In spite of appearing in online videos making slurs and shooting into a group of Black people, lawyers for the men accused of an attack on a Black Lives Matter (BLM) protest say their clients are not racists.
Four Minnesota men — Allen Scarsella, Joseph Backman, Nathan Gustavsson, and Daniel Macey — have been charged with shooting BLM activists who were camped in front of a police station to protest the shooting of Jamar Clark, a Black man who was allegedly shot while handcuffed. They are facing riot and assault with a dangerous weapon charges.
According to The Associated Press, lawyers for Macey and Joseph Backman said their clients did not hold racist views in a court hearing Tuesday.
“Mr. Macey is not a white supremacist. He is not a racist,” said Ryan Garry, his attorney. Macey is Asian and the other three defendants are white.
In a television interview Dave Backman, Joseph’s father, said his son was an Eagle Scout, who was “raised right.”
“He doesn’t have a racist bone in his body,” said Dave Backman in an interview with WCCO-TV. “He’s a very kind person.”
However, Hennepin County Attorney Mike Freeman was dismissive of attempts to paint the defendants as innocent young men.
“The defendant’s’ own statements, their videos, show that these are sick people,’” said Freeman in a Daily Mail story. “Maybe I shouldn’t say that, but the language they use, and what they say about fellow Americans, citizens, are just not acceptable.”
Of the four defendants, Scarsella faces the most serious charges. He has been charged with one count of riot and five counts of assault with a dangerous weapon. The Associated Press said his bail hearing has been postponed until next month.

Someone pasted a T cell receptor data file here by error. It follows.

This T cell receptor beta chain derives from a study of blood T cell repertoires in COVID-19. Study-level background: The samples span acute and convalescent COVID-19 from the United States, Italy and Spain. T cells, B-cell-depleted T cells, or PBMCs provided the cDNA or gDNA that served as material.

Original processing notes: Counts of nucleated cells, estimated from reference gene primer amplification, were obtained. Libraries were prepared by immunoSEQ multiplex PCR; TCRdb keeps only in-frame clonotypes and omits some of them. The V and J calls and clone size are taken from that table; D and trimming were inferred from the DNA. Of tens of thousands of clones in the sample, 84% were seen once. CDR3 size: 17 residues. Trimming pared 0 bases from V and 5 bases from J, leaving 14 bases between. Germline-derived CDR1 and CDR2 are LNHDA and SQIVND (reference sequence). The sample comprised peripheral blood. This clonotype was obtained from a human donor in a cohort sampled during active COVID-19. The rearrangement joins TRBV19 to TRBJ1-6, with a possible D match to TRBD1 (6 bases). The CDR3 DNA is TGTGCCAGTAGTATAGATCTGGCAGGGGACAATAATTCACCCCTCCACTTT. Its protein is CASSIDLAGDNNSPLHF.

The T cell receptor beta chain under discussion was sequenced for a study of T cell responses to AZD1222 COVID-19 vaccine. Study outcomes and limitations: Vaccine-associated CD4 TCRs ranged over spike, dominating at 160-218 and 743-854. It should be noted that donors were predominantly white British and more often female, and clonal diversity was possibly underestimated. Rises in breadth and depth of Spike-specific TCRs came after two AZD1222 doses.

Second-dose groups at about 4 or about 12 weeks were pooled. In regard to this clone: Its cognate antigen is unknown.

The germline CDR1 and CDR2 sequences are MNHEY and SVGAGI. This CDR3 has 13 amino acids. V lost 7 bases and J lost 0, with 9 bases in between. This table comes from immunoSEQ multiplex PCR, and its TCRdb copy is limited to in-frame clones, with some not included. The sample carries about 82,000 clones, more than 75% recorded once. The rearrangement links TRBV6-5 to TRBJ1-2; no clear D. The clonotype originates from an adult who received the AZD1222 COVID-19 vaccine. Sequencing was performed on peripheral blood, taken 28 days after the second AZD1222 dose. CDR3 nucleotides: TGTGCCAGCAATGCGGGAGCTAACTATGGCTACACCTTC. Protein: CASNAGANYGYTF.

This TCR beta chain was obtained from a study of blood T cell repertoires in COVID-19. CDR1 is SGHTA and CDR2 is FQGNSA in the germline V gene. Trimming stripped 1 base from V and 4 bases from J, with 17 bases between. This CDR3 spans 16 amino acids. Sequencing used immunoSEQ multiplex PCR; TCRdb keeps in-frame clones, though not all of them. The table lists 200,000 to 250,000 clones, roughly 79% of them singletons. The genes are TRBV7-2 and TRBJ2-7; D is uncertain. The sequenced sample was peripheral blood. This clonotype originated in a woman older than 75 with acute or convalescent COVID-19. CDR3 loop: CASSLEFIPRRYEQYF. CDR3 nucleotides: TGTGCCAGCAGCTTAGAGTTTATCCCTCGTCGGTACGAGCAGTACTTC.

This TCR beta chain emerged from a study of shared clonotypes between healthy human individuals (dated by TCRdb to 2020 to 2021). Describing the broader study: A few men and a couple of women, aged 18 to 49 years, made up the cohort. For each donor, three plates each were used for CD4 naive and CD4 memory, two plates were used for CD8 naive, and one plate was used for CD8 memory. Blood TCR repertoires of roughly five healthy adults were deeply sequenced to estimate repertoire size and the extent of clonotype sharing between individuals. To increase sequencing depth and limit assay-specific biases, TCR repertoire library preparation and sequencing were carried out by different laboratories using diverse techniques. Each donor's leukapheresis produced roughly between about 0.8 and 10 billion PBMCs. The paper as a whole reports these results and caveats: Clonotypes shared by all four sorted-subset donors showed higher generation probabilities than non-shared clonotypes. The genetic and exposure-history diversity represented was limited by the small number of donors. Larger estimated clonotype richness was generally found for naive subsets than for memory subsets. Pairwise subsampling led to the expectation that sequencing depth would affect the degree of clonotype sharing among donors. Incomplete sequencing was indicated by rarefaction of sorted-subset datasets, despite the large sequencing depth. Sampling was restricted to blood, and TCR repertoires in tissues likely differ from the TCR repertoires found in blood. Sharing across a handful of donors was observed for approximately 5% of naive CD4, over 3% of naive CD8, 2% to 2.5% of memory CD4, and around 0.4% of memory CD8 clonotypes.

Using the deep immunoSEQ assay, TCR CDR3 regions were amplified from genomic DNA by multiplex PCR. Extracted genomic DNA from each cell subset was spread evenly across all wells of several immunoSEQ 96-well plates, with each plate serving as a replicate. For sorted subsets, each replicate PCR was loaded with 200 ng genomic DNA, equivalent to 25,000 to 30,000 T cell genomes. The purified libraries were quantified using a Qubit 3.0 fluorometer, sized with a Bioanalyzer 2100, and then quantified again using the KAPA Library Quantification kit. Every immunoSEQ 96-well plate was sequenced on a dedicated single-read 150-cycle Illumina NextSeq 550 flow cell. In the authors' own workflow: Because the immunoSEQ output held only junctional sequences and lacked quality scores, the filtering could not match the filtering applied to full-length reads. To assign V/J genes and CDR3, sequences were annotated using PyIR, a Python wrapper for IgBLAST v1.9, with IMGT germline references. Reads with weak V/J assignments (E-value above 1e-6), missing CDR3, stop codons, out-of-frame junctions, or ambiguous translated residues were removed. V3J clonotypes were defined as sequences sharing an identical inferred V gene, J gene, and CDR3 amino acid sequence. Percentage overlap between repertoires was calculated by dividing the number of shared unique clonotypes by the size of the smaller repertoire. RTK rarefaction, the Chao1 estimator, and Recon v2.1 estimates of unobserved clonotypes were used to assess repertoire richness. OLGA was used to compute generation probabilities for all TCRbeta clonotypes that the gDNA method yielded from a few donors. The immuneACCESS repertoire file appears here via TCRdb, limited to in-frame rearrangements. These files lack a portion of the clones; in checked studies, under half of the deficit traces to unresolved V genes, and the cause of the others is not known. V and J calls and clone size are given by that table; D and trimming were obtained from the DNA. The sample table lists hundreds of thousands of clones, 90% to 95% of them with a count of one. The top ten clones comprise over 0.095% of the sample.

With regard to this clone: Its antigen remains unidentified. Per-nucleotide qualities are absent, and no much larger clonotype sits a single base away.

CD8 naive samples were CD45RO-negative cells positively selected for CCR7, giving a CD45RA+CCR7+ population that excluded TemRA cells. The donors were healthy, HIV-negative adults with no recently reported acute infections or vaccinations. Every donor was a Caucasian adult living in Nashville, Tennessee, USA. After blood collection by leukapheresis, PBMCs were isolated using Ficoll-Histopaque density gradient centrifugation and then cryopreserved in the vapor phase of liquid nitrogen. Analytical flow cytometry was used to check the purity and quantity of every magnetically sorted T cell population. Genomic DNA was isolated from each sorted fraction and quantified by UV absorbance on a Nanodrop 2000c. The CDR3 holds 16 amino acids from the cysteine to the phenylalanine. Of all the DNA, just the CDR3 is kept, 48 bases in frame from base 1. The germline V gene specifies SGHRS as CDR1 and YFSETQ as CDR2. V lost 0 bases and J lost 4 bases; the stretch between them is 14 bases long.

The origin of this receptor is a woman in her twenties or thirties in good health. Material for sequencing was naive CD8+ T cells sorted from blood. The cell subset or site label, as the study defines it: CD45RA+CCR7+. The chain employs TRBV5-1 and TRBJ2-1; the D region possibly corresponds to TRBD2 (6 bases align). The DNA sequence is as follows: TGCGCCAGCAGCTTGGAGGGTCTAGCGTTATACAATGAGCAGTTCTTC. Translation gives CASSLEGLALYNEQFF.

Raw Story reported that Hennepin County District Judge Hilary Lindell Caligiuri set Scarsella’s bail at $500,000. He currently remains in jail. The other men’s bail was set at $250,000. Macey was allowed to have a conditional bail of $100,000. Joseph Backman posted bond and was released on Tuesday.
Prosecutor Judith Hawley requested high bail because the defendants remain a threat to the community.
“There’s an immense public safety risk and danger that these defendants have shown in this case,” said Hawley.
Even though Scarsella was seen in an online video using the phrase “stay white,” and shot into a crowd of five Black people, he is not facing murder or hate crimes charges.
Wesley Martin, who was shot in the knee, attended the hearing. He didn’t think the charges were stiff enough. Martin’s brother Tevin King remains in hospital after being shot in the stomach.
Martin said Scarsella “should have gotten charged with way more stuff.”
“He was shooting to make a point,” Martin told The AP. “That basically black lives don’t matter.”